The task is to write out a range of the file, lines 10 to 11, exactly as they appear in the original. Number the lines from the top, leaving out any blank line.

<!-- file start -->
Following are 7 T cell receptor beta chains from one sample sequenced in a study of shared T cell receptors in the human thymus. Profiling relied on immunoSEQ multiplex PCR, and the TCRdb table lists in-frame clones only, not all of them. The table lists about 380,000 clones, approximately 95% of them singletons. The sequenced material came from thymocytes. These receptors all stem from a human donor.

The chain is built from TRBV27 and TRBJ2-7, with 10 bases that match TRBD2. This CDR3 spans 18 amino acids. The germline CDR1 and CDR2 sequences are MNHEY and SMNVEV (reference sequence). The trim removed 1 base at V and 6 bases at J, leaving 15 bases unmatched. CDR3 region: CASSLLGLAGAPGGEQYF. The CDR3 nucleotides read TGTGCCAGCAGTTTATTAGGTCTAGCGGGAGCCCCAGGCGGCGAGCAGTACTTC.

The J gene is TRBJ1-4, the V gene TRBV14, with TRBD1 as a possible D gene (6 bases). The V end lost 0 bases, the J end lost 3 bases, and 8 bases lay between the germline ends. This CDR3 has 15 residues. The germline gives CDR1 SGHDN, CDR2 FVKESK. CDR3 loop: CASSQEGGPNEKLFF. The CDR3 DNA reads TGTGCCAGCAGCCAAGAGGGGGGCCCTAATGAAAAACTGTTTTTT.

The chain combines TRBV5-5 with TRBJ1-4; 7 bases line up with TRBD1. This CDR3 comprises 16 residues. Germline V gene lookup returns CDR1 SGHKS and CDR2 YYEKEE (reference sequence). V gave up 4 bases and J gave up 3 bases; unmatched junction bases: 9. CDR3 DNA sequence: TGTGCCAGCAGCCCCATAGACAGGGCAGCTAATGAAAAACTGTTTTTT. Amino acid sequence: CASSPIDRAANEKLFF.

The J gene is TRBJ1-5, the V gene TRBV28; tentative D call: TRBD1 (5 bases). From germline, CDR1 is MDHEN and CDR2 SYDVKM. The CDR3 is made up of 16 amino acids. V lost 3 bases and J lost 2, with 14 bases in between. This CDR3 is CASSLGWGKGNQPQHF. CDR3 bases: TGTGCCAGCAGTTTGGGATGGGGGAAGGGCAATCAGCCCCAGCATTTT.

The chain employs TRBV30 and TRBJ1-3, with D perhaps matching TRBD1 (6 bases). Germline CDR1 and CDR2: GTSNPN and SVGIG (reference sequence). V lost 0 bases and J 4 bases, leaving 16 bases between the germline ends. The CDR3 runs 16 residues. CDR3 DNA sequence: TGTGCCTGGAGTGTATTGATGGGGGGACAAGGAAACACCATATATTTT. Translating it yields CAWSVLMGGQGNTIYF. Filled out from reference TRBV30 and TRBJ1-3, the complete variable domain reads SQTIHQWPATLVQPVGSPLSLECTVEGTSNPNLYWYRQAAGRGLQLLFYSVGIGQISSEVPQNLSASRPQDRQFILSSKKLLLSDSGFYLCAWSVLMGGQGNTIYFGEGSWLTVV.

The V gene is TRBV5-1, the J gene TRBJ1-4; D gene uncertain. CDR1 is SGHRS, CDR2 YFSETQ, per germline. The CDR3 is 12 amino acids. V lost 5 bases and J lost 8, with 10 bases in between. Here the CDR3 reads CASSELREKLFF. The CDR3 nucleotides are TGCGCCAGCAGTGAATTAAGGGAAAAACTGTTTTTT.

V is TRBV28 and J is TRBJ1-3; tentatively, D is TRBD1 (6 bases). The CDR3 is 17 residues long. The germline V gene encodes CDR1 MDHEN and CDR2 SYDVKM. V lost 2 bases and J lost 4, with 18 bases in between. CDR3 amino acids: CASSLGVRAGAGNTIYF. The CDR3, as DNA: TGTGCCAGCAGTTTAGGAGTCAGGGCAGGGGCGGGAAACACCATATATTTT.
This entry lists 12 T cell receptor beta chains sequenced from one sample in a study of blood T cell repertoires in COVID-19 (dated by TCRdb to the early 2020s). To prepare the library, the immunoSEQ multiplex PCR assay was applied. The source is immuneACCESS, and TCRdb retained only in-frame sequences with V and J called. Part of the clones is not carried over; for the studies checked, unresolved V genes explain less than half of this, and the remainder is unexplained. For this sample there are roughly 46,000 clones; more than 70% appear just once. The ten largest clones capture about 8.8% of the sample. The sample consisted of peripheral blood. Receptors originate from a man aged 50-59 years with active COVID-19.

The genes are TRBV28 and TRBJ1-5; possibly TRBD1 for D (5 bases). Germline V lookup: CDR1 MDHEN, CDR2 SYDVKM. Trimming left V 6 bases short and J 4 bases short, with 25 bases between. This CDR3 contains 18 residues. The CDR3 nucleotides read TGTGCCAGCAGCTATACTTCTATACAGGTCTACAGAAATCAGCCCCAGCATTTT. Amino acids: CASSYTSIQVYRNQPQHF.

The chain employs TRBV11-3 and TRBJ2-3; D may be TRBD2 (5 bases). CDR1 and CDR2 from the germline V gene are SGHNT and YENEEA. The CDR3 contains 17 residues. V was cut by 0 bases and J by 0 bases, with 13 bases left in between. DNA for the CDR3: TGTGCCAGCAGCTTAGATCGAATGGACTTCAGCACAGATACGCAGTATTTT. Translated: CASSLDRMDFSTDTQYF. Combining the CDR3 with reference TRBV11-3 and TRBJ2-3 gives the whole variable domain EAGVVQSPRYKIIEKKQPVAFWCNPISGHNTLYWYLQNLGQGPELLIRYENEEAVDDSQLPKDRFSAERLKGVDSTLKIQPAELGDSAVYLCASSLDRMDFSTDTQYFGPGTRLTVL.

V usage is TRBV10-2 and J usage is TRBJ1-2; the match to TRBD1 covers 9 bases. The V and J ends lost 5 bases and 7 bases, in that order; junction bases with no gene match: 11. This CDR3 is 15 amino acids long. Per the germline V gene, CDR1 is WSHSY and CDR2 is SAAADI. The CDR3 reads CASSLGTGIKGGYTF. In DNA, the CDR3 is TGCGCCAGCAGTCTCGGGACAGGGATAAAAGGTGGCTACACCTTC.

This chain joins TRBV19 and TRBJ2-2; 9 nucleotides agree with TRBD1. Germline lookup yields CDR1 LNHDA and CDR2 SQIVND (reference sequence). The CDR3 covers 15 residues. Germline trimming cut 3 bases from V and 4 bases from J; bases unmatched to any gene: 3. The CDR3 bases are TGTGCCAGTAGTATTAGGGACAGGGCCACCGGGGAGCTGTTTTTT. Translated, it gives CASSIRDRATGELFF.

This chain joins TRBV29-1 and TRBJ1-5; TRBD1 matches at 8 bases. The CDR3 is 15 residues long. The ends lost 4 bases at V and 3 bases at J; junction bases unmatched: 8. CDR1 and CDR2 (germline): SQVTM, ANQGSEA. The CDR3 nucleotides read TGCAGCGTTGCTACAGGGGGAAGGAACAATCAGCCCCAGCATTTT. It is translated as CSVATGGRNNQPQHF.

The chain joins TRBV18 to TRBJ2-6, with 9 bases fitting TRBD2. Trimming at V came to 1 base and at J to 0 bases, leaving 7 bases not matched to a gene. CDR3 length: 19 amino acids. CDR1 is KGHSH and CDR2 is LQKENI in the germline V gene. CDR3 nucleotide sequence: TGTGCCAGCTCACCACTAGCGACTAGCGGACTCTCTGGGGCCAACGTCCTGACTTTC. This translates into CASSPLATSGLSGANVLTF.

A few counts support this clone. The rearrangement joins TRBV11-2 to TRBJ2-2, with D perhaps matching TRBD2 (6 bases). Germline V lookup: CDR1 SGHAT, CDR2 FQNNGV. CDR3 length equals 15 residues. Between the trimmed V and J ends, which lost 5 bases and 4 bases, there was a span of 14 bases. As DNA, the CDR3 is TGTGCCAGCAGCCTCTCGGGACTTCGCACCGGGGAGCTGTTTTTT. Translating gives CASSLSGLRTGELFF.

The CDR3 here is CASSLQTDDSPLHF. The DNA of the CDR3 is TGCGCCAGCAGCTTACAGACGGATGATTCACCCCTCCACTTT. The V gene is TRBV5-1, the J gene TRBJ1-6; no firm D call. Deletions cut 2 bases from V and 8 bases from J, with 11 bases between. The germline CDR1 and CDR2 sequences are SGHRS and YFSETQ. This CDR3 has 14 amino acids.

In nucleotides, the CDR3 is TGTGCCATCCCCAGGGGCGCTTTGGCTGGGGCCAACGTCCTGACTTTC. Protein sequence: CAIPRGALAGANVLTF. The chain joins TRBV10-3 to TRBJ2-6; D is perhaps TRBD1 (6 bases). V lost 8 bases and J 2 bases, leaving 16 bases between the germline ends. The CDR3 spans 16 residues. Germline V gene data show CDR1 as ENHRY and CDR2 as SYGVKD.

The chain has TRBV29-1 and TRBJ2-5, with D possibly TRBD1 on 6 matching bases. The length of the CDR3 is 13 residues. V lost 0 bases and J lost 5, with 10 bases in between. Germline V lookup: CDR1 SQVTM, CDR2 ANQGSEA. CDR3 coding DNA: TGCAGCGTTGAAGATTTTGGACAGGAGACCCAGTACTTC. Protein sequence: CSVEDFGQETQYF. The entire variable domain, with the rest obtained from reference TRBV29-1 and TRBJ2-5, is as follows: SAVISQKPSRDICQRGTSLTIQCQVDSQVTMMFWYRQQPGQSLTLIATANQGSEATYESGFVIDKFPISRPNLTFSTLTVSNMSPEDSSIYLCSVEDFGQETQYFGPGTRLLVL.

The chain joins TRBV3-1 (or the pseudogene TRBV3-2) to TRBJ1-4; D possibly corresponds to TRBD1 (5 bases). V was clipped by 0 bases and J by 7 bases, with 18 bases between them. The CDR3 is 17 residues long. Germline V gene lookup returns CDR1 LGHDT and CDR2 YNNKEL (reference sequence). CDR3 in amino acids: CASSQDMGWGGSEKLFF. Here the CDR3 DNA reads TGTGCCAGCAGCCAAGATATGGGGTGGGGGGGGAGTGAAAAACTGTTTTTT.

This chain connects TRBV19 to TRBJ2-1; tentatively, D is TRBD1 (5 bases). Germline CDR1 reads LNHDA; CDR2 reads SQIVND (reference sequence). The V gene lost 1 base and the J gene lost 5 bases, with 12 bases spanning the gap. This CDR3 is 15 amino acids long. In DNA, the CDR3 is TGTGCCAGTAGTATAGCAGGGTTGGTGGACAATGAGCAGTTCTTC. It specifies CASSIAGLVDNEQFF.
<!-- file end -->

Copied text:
The genes are TRBV28 and TRBJ1-5; possibly TRBD1 for D (5 bases). Germline V lookup: CDR1 MDHEN, CDR2 SYDVKM. Trimming left V 6 bases short and J 4 bases short, with 25 bases between. This CDR3 contains 18 residues. The CDR3 nucleotides read TGTGCCAGCAGCTATACTTCTATACAGGTCTACAGAAATCAGCCCCAGCATTTT. Amino acids: CASSYTSIQVYRNQPQHF.

The chain employs TRBV11-3 and TRBJ2-3; D may be TRBD2 (5 bases). CDR1 and CDR2 from the germline V gene are SGHNT and YENEEA. The CDR3 contains 17 residues. V was cut by 0 bases and J by 0 bases, with 13 bases left in between. DNA for the CDR3: TGTGCCAGCAGCTTAGATCGAATGGACTTCAGCACAGATACGCAGTATTTT. Translated: CASSLDRMDFSTDTQYF. Combining the CDR3 with reference TRBV11-3 and TRBJ2-3 gives the whole variable domain EAGVVQSPRYKIIEKKQPVAFWCNPISGHNTLYWYLQNLGQGPELLIRYENEEAVDDSQLPKDRFSAERLKGVDSTLKIQPAELGDSAVYLCASSLDRMDFSTDTQYFGPGTRLTVL.